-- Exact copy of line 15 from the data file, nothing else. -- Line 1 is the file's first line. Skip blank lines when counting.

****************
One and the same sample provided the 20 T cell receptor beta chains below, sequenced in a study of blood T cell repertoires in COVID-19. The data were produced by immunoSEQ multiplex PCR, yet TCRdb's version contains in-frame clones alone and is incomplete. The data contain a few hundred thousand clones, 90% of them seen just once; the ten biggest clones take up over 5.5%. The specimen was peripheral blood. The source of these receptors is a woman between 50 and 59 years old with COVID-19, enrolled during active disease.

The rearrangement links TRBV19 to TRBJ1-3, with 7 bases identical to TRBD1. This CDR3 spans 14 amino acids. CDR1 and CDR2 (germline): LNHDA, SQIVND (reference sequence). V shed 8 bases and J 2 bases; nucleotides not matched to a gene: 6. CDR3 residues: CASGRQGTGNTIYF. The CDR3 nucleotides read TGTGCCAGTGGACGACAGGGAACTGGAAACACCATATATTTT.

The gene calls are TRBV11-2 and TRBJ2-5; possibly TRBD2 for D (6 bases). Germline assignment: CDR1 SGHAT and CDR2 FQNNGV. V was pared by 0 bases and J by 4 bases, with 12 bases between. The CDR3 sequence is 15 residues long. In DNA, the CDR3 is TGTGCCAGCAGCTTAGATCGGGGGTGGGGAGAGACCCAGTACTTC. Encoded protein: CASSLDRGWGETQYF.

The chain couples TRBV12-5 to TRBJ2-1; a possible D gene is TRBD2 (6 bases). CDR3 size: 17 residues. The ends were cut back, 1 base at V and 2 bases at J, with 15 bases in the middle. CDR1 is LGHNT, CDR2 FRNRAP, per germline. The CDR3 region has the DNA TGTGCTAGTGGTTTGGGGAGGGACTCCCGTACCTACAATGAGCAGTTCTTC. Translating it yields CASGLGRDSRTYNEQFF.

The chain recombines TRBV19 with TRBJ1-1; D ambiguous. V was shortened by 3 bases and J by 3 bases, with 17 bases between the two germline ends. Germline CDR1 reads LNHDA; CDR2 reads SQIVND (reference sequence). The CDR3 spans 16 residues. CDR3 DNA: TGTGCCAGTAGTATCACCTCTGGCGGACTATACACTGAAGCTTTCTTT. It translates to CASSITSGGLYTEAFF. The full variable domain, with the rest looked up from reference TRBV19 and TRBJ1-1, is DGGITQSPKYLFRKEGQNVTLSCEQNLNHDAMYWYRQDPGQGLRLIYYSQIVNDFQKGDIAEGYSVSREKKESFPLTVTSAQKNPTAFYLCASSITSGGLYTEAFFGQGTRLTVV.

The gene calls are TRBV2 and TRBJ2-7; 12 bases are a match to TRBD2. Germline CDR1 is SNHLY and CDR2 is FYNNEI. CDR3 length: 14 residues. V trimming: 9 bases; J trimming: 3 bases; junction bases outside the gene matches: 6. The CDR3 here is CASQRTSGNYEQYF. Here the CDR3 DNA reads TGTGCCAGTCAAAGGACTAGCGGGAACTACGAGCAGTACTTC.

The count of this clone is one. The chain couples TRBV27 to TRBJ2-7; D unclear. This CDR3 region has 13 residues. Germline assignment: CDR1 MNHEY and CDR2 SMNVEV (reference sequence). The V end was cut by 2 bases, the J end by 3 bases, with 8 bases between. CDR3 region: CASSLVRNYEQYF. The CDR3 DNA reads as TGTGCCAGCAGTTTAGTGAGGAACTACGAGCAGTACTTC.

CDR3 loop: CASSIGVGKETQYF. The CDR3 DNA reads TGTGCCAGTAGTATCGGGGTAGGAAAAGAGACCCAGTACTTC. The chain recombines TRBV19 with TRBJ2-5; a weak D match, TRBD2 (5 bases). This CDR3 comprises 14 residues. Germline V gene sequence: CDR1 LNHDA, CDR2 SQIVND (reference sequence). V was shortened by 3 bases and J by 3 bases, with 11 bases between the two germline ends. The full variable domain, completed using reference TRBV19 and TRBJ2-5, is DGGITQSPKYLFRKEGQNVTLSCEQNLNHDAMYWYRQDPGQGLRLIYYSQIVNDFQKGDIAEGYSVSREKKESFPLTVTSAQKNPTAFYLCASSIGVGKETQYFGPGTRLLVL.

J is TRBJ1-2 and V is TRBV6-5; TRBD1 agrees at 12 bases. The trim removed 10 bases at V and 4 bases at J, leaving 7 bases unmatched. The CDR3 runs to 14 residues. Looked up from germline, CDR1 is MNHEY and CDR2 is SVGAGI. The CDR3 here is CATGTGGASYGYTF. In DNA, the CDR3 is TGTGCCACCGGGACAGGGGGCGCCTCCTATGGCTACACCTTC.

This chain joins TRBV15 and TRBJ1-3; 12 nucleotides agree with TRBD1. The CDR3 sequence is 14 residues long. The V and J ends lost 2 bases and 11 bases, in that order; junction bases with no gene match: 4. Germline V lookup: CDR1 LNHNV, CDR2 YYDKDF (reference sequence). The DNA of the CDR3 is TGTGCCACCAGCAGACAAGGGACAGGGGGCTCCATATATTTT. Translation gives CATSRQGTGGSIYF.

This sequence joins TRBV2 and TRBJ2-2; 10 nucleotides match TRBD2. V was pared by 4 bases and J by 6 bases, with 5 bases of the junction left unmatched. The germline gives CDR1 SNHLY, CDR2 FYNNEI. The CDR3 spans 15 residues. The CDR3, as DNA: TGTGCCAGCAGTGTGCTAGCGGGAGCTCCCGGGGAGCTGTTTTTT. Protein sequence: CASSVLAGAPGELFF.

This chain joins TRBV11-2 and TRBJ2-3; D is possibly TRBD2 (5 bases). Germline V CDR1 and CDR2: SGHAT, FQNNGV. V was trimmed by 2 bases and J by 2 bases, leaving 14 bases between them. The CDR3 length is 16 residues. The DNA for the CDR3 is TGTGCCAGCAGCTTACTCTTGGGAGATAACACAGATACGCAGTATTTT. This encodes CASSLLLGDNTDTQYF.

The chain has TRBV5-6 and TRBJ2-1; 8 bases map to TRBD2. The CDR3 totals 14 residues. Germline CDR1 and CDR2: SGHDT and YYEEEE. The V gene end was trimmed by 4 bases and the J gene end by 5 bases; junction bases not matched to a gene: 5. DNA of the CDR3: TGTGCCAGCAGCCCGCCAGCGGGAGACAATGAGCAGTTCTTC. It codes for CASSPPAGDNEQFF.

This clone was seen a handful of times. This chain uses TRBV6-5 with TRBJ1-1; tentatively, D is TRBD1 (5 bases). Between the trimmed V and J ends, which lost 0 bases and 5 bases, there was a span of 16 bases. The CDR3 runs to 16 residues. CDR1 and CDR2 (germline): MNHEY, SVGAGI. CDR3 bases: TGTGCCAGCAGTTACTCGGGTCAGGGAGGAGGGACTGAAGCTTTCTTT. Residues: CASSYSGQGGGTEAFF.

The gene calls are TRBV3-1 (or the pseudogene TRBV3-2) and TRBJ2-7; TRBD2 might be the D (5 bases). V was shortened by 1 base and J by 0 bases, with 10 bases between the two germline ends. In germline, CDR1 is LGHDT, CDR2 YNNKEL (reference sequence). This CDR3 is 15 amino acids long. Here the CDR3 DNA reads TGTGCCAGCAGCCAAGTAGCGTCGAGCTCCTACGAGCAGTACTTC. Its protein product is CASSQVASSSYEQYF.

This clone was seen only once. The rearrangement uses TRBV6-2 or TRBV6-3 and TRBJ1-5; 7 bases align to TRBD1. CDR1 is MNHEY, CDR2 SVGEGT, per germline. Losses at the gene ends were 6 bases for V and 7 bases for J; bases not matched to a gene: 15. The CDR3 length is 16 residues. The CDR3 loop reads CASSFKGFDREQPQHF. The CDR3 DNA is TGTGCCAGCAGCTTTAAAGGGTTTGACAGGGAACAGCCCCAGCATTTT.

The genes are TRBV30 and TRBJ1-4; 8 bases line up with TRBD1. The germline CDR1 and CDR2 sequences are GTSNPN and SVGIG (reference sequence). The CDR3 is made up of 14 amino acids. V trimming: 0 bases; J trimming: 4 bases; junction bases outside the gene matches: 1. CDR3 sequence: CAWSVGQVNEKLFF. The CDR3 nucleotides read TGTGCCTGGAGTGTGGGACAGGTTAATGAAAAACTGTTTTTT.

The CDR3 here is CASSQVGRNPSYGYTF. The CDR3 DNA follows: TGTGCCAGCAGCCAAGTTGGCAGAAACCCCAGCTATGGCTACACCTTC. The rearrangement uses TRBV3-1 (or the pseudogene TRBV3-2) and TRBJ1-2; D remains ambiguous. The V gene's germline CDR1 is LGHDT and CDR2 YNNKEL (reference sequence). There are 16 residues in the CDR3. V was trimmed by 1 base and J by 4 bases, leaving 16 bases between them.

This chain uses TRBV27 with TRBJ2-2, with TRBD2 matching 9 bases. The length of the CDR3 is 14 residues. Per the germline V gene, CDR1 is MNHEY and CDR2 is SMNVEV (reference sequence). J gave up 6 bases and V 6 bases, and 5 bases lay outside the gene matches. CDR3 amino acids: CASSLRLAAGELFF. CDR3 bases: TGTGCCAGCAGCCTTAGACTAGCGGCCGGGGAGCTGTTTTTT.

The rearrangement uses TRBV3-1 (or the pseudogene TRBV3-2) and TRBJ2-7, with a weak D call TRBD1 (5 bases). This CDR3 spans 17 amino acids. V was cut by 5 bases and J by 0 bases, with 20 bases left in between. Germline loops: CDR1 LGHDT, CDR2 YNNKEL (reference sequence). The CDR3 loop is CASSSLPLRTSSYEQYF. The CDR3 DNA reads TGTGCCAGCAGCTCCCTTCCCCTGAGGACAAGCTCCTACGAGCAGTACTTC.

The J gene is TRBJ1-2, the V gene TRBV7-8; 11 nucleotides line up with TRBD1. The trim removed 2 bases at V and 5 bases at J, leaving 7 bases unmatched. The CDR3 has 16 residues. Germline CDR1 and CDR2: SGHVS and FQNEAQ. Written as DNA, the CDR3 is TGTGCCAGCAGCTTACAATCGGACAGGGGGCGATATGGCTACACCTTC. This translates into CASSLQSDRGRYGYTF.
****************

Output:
The gene calls are TRBV3-1 (or the pseudogene TRBV3-2) and TRBJ2-7; TRBD2 might be the D (5 bases). V was shortened by 1 base and J by 0 bases, with 10 bases between the two germline ends. In germline, CDR1 is LGHDT, CDR2 YNNKEL (reference sequence). This CDR3 is 15 amino acids long. Here the CDR3 DNA reads TGTGCCAGCAGCCAAGTAGCGTCGAGCTCCTACGAGCAGTACTTC. Its protein product is CASSQVASSSYEQYF.